- Participating nations: 22
- Number of athletes: 900
- Time of year: April 22 - May 2
Greece had already in 1896 suggested that the Games always take place in Athens, but their request was ignored since Coubertin felt that the Games should be spread over the world. But he and the IOC agreed to a compromise that meant that Athens could arrange their own series of Olympic Games between the regular Games. The thought behind this was to strengthen the Olympic spirit. There wasn´t enough time to arrange anything for 1902, but 1906 seemed perfect since it was also the ten-year anniversary of the first modern Olympics.
The IOC should perhaps be grateful for the 1906 Games; the Olympic Spirit had been bruised after the failed Games in Paris and St Louis.
But these were not real Olympic Games according to Coubertin, which partly explain his absence in Athens. Instead he arranged his own congress, “The Sports And the Fine Arts", which took place at the same time.
32 Participating SwedesSweden sent a team consisting of 32 men. All athletes had to pay 100 crowns out of their own pockets. The rest of the money needed to pay for the trip and the room and board came from various contributions.
But the economy was not the only problem for the Swedish team. Because most of the athletes and leaders were either teachers and students at the Central Institute of Gymnastics or military personnel, they had problems getting a leave of absence for the time period in question (April 22 - May 2). It wasn´t until the future King Gustav V and his son Prince Gustaf Adolf (later King Gustaf VI Adolf) got involved that the Athens travelers got the time off.
Sweden would now compete in gymnastics for the first time, up until this point the gymnastics team had only taken part in exhibitions. But this time the competition unexpectedly turned into an exhibition for the Swedes. This cam about when some of the nations wanted to add an element, which took into account the relative difficulty of the different movements, to the total score. Sweden and Greece, who at the time had strong ties to each other within the gymnastics field, were strongly opposed to the new rule, and suggested two different competitions instead. One competition with the new rule, and one competition without it. But Sweden and Greece would be the only contestants in the latter category, and then the Swedes felt that it would be “less than chivalrous to compete against their own disciples".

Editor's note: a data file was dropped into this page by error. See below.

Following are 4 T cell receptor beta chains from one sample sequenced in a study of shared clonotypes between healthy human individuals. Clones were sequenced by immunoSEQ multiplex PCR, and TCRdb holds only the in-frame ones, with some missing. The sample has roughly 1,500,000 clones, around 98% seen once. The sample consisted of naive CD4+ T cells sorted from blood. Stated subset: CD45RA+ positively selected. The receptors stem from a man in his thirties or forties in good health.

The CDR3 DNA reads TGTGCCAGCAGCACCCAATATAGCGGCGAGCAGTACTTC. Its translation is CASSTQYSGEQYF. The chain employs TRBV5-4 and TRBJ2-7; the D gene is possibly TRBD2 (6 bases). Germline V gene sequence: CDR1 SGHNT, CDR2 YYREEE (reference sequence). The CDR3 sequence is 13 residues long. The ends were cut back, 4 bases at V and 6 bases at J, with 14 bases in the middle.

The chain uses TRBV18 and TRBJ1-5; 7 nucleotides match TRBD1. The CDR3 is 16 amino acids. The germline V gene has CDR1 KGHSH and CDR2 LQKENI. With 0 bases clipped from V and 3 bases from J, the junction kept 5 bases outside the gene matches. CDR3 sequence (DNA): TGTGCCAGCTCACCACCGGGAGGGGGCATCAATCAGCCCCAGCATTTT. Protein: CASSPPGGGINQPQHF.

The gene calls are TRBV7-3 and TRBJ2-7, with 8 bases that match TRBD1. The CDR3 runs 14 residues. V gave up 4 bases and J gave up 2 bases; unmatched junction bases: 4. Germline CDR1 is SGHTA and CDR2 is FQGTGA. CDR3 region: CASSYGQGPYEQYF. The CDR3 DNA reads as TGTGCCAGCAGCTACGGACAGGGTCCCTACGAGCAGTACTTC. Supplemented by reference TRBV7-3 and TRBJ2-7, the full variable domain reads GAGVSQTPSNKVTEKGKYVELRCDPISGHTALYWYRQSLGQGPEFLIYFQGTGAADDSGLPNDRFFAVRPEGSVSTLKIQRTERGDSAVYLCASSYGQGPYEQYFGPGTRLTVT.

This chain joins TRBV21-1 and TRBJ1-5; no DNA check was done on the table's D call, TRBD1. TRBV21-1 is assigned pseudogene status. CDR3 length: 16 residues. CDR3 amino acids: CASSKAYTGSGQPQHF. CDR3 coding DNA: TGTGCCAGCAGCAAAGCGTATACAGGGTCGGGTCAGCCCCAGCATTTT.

Sweden´s International BreakthroughDespite the fact that Sweden preferred to withdraw from the gymnastics competition due to differences of opinion, this was still the place where the Swedes got their international breakthrough.
This breakthrough came primarily in track and field where Sweden became the second best nation after the United States. Sweden took three gold medals, three silver medals, and six bronze medals in track and field.
Eric Lemming completed his second Olympic Games at the age of 26, and was able to return home with a javelin throw gold medal, a shot put bronze medal, and a couple of medals in other events.
Lemming´s world record breaking throw (53.90 m) in the javelin competition was also preceded by a discussion regarding how to interpret the rules. The question was whether or not to allow the “free grip", the term for holding the back of the javelin. The Swedes insisted that the free grip was dangerous since it made it difficult to control the direction of the javelin. Finally, the free grip was allowed, which caused a few dangerous incidents during the competition. The javelins would sometimes land on the track while people were running on it. Fortunately, no one was hit.
Lemming also entered the ancient pentathlon (standing long jump, discus, javelin, running 192 meters, and wrestling). Up until the last event, wrestling, there were six men left in the competition and Lemming had to wrestle Hjalmar Mellander. Mellander had to win this match to get the gold, and Lemming didn´t seem too interested in defeating his friend. So, Mellander won the gold, and Lemming got the bronze.
The Swedish successes in Athens attracted a lot of attention in Sweden, and upon their return to home, they were greeted with massive celebrations in the old Sports Park by the Swedish Crown Prince and around 6,000 spectators.
This was an “Olympic interlude", an isolated event that was never repeated. This was mostly due to the political problems in Greece and the rest of the world before the Games in 1910 and 1914, which never took place. After World War I, the Greeks abandoned all plans of hosting their own Olympic Games.